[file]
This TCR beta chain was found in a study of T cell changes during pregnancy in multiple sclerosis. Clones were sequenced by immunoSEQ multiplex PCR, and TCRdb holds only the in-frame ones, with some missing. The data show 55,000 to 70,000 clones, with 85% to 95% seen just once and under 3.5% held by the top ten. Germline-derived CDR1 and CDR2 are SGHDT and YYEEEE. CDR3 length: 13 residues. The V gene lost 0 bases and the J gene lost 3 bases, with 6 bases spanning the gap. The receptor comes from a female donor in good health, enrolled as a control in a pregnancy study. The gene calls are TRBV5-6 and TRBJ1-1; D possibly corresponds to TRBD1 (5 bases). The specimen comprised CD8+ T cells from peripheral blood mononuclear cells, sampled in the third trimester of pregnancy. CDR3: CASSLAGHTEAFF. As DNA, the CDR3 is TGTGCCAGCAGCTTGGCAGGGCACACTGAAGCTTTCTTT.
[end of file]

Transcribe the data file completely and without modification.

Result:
This TCR beta chain was found in a study of T cell changes during pregnancy in multiple sclerosis. Clones were sequenced by immunoSEQ multiplex PCR, and TCRdb holds only the in-frame ones, with some missing. The data show 55,000 to 70,000 clones, with 85% to 95% seen just once and under 3.5% held by the top ten. Germline-derived CDR1 and CDR2 are SGHDT and YYEEEE. CDR3 length: 13 residues. The V gene lost 0 bases and the J gene lost 3 bases, with 6 bases spanning the gap. The receptor comes from a female donor in good health, enrolled as a control in a pregnancy study. The gene calls are TRBV5-6 and TRBJ1-1; D possibly corresponds to TRBD1 (5 bases). The specimen comprised CD8+ T cells from peripheral blood mononuclear cells, sampled in the third trimester of pregnancy. CDR3: CASSLAGHTEAFF. As DNA, the CDR3 is TGTGCCAGCAGCTTGGCAGGGCACACTGAAGCTTTCTTT.